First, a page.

For the Iranian leadership, the answer to their insecurity – surrounded by U.S. forces, hostile Arab neighbors, and Israel – was to strengthen their conventional military capabilities, advance their nuclear research, and develop allies in the region. They were committed to Bashar al-Assad’s regime in Syria (the only country to support Iran in the war) and to supporting Hezbollah as an ally to pressure enemies around the region.
Later, after the overthrow of Saddam Hussein and the emergence of a Shia regime in Baghdad, the Iranian leadership embraced Iraq as an ally and agreed to set aside all grievances and demands for reparations resulting from their war.
Nuclear Deal and Sanctions
After the war with Iraq, Iran-U.S. relations did not improve significantly. The revelation that Iran had secretly pursued uranium enrichment led the U.S. to tighten the sanctions it had imposed since 1979 to topple Tehran’s regime or at least to change its objectionable policies.
Oppressive sanctions motivated Iran to negotiate the nuclear deal in 2015 in return for sanctions relief. The U.S. abrogated this treaty in 2018, followed by the further tightening of sanctions. These have deprived Iranians of medicine, essential imports for the economy, and export revenues to finance needed imports.
The Iran sanctions have officially been cast. These are the most biting sanctions ever imposed, and in November they ratchet up to yet another level. Anyone doing business with Iran will NOT be doing business with the United States. I am asking for WORLD PEACE, nothing less!
— Donald J. Trump (@realDonaldTrump) August 7, 2018
This is the troubled history of Iran and the United States. For the United States, the taking of hostages, the chants of death to America, and Iranian surrogates opposing the U.S. in Iraq, Syria, and elsewhere are etched on the American psyche. For Iran, the grievances are the 1953 coup, support for the Shah and Saddam Hussein and his war, the use of banned chemical weapons, the inhumanity of continuing sanctions, and the over-the-top support for Saudi Arabia and its inhumane aggression in Yemen.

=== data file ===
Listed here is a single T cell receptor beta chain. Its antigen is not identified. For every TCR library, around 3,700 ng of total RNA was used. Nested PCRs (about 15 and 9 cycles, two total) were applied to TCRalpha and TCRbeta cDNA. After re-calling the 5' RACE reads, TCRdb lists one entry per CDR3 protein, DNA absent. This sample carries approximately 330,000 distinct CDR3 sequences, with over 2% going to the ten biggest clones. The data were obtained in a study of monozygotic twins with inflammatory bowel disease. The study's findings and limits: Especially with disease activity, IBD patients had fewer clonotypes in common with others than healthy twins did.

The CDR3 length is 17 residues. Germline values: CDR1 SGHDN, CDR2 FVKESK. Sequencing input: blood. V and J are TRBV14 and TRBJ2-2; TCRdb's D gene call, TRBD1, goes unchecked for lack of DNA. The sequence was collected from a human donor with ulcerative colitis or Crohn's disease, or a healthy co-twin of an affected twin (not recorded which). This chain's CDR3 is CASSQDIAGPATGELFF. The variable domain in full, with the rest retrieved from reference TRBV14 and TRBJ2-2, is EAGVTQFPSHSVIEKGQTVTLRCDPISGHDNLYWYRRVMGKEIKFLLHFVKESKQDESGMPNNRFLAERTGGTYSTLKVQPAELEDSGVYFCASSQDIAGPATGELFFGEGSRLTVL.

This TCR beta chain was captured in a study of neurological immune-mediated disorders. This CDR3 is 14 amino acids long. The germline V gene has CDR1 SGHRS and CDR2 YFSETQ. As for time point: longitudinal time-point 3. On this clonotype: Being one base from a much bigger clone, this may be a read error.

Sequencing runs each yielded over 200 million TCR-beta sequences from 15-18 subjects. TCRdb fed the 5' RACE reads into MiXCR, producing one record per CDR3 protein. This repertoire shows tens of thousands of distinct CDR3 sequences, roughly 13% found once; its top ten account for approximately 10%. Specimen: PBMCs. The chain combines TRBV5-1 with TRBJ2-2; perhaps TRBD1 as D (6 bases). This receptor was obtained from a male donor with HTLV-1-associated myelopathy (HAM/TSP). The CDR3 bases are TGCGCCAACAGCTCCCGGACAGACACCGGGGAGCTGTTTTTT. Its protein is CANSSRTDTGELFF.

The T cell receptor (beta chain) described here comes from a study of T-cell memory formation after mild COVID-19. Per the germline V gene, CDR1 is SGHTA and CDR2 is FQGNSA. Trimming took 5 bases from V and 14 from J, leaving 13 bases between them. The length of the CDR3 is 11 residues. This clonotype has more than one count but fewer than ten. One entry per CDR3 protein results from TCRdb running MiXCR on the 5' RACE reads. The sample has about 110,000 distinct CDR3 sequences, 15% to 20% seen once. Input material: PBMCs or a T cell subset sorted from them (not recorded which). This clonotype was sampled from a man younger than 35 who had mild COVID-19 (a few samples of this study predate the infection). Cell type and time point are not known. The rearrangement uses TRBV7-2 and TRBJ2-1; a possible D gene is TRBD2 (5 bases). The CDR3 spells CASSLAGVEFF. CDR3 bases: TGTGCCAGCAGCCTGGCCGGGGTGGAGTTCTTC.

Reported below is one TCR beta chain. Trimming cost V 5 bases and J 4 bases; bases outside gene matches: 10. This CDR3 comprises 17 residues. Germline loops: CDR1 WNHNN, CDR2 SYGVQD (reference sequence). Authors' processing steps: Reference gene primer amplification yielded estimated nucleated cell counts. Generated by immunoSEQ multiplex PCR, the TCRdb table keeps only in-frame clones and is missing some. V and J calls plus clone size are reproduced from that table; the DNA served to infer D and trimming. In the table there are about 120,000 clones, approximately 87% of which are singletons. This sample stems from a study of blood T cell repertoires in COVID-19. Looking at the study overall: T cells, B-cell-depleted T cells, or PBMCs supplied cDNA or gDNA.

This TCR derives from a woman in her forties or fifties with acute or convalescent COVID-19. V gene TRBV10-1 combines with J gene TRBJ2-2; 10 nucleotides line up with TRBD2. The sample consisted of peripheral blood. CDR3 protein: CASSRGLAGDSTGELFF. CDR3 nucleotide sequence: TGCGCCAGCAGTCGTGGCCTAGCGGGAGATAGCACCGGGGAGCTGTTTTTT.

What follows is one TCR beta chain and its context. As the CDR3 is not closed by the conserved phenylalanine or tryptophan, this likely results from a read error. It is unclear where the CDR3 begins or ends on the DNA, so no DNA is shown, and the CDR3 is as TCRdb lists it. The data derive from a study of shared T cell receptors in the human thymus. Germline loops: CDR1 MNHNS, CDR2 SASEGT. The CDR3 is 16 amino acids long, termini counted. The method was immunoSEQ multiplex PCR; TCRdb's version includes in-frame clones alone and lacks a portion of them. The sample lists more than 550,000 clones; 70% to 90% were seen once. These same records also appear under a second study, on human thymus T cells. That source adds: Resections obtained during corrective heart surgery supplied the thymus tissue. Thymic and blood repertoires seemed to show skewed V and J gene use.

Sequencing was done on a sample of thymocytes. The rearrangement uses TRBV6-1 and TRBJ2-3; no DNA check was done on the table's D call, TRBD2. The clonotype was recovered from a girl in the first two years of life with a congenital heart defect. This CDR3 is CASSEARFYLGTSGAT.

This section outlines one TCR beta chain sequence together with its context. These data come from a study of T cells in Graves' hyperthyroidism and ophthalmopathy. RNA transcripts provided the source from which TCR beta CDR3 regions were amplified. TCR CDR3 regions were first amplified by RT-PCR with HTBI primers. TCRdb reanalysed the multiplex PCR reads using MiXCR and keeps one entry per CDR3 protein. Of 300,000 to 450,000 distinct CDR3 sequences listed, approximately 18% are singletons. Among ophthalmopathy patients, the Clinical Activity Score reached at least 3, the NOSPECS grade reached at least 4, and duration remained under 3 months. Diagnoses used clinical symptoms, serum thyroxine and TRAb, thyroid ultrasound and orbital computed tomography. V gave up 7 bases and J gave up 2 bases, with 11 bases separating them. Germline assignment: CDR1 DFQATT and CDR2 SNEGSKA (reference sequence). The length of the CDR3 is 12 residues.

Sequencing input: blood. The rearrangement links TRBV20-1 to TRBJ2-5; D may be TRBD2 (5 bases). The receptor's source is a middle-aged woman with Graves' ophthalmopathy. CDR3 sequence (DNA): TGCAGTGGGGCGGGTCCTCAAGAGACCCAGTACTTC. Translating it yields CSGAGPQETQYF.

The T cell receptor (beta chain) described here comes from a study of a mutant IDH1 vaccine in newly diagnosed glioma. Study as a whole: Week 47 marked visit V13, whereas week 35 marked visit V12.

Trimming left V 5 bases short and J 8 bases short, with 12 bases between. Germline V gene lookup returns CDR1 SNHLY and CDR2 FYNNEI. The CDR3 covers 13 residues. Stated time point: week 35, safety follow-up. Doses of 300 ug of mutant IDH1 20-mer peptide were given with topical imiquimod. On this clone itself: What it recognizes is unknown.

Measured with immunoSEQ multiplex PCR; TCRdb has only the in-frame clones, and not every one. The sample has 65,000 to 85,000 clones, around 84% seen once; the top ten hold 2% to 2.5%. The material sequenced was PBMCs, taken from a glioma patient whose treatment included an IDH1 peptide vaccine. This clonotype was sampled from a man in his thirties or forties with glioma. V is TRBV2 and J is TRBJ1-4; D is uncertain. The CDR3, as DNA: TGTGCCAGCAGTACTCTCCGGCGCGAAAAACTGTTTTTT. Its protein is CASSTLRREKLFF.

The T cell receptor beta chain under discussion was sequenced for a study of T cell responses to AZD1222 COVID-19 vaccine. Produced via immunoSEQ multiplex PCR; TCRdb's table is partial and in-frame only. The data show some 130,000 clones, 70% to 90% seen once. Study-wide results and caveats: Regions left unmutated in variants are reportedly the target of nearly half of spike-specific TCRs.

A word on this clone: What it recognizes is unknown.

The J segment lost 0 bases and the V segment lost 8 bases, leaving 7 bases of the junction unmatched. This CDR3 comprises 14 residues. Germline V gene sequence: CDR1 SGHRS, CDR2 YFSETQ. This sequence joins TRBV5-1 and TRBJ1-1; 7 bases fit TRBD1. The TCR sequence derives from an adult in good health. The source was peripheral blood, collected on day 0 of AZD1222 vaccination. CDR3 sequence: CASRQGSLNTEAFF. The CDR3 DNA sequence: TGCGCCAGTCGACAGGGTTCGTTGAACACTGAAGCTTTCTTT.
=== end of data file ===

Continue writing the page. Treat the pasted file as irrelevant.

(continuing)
Between Iran and the U.S., there was no war with an end. There was no armistice. There was no handshake. There was no agreement to jettison the past and to move on. And so, it continues.
Why can’t Iran and the U.S. see the errors of their past and move on? There are several third countries in the mix, such as Israel, Saudi Arabia, and the UAE, each with their own reason to essentially impede better Iran-U.S. relations.
Saudi Arabia is committed to depriving Iran of economic and military capabilities because the ruling royal family believes Iran is committed to its overthrow. Israel, with its strong lobbying in the U.S., fears Iran more than its historically hostile Arab adversaries and promotes regime change and a big wedge between Iran and the United States. The policies of Arabs and Israel are promoted by their business lobbying, which is ever more robust as Iran wields no business power in America.
As if these forces were not enough to impede Iran-U.S. relations for the foreseeable future, members of the U.S. Congress, needing campaign donations and support of the Israeli and Arab lobbies for re-election, are fully on board for demonizing Iran.
Finally, the media in the U.S. does not present a balanced picture of Iran. American outlets generally perpetuate misconceptions about the country, especially its activities in the Middle East and further afield. Media have impregnated American hearts and minds with the message that Iran is the number one enemy. This message becomes harder to discard as it is repeated day after day, moving the normalization of Iran-U.S. relations further and further from the horizon.
This is part one of a three-part series. Read part two here.Disclaimer: The views and opinions expressed here are those of the author and do not necessarily reflect the editorial position of The Globe Post.